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Will self-driving cars cause more accidents?
The National Highway Traffic Safety Administration (NHTSA) recently released data on accidents involving automated driving systems and advanced driver assistance systems. The car accident attorneys at Jinks Crow & Dickson are prepared and ready to represent clients in self-driving car accidents. Below is more information on the NHTSA’s findings.
Is using driver-assist features negligent? Are such features defective?
This is an evolving area. The National Highway Traffic Safety Administration (NHTSA) recently released data on 10 months of crashes involving self-driving[i] and driver-assist crashes[ii], referred by the agency as Automated Driving Systems (ADS)[iii] and Advanced Driver Assistance Systems (ADAS)[iv]. While the NHTSA requires manufacturers to submit this data so that it can ensure safety for the public, the results are interesting and may be a precursor of things to come. Meanwhile, what does the data show?
The NHTSA report notes 392 incidents from July 1 of last year through May 15 of this year.
One hundred thirty involved ADS-equipped vehicles and 367 involved Level 2 ADAS-equipped vehicles.[v] Six people died and five were seriously injured. Teslas operating with Autopilot or any of its associated component features were involved in 273 crashes. Honda vehicles were involved in 90 incidents, Subarus in 10, Ford Motor, General Motors, BMW, Volkswagen, Toyota, Hyundai, and Porsche each reported five or fewer.
However, Steven Cliff, the NHTSA administrator, cautioned against drawing conclusions from the data collected so far.[vi]
He noted that the data does not consider factors like the number of cars from each manufacturer that are on the road and equipped with these types of technologies. “These technologies hold great promise to improve safety, but we need to understand how these vehicles are performing in real-world situations,” Cliff said. “This will help our investigators quickly identify potential defect trends that emerge.”[vii]
Under an order issued by the NHTSA last year, manufacturers and operators of vehicles equipped with ADS or SAE Level 2 ADAS must report certain crashes to the NHTSA.
The following are the reporting requirements: (1) If ADS was in use at any time within 30 seconds of the crash and the crash resulted in property damage or injury, or (2) if Level 2 ADAS was in use at any time within 30 seconds of the crash and the crash involved a vulnerable road user or resulted in a fatality, a vehicle tow-away, an airbag deployment, or any individual being transported to a hospital for medical treatment.[viii]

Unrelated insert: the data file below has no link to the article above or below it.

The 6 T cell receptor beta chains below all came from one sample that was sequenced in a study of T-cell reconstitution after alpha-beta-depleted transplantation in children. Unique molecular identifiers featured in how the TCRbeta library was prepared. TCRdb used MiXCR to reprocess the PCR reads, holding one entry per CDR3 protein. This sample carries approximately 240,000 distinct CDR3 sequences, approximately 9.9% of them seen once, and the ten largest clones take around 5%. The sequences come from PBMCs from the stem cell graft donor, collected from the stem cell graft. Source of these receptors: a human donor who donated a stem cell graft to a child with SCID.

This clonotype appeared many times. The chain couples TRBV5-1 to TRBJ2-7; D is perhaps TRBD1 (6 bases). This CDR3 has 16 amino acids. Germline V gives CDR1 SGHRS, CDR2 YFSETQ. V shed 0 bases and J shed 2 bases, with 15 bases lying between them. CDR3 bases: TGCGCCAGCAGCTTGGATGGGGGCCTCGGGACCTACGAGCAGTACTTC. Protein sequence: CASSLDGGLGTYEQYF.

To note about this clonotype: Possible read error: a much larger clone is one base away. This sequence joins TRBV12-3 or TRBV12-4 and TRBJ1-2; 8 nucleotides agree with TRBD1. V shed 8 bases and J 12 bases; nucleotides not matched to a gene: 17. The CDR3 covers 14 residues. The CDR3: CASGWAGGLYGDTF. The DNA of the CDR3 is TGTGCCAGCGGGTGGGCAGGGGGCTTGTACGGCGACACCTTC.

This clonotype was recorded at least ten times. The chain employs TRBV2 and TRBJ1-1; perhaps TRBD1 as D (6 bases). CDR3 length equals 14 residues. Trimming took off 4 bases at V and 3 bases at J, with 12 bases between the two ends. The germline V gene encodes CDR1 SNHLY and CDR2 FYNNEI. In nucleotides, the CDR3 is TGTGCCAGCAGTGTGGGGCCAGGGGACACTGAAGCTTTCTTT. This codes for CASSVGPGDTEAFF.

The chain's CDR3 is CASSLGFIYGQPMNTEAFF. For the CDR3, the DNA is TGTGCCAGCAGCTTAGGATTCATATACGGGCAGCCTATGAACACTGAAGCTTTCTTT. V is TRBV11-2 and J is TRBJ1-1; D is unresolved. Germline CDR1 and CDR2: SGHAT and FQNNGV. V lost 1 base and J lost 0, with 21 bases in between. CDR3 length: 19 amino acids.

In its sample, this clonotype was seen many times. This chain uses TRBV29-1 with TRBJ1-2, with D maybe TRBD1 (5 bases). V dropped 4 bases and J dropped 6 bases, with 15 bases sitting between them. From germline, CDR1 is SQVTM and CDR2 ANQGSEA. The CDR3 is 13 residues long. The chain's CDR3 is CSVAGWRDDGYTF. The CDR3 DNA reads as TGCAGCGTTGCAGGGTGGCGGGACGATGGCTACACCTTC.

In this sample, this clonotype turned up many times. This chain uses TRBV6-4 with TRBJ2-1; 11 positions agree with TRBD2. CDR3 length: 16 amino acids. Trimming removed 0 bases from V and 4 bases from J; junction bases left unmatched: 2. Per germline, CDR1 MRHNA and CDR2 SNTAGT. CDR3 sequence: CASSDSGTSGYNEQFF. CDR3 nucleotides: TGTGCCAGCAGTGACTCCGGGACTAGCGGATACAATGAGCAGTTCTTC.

Meanwhile, drivers are still responsible to those whom they cause an injury by virtue of operating their motor vehicle, though the driver or person in the other car that was injured may have a claim against the vehicle’s manufacturer if the automated driving system or driver assistance system was defective thereby causing the accident.
It’s complicated. An experienced personal injury attorney is a must. Call us today if you or a loved one suffered severe injuries or death as the result of a motor vehicle accident.
[i] https://www.nhtsa.gov/sites/nhtsa.gov/files/2022-06/ADS-SGO-Report-June-2022.pdf [ii] https://www.nhtsa.gov/sites/nhtsa.gov/files/2022-06/ADAS-L2-SGO-Report-June-2022.pdf [iii] ADS, still in development, encompass SAE Levels 3 through 5. In its mature state, a vehicle equipped with ADS aims to perform the entire dynamic driving task on a sustained basis within a defined operational design domain without driver involvement. While these vehicles are in development and are being tested on public roads in limited capacities, they are not available for consumer purchase at this time. [iv] Level 2 ADAS provide both speed and steering input when the driver assistance system is engaged but require the human driver to remain fully engaged in the driving task at all times. [v] https://www.nhtsa.gov/laws-regulations/standing-general-order-crash-reporting [vi]https://www.nytimes.com/2022/06/15/business/self-driving-car-nhtsa-crash-data.html?campaign_id=60&emc=edit_na_20220615&instance_id=0&nl=breaking-news&ref=cta®i_id=82123761&segment_id=95186&user_id=67af83dd954ca861ed94748646717dd9 [vii] Id. [viii] https://www.nhtsa.gov/laws-regulations/standing-general-order-crash-reporting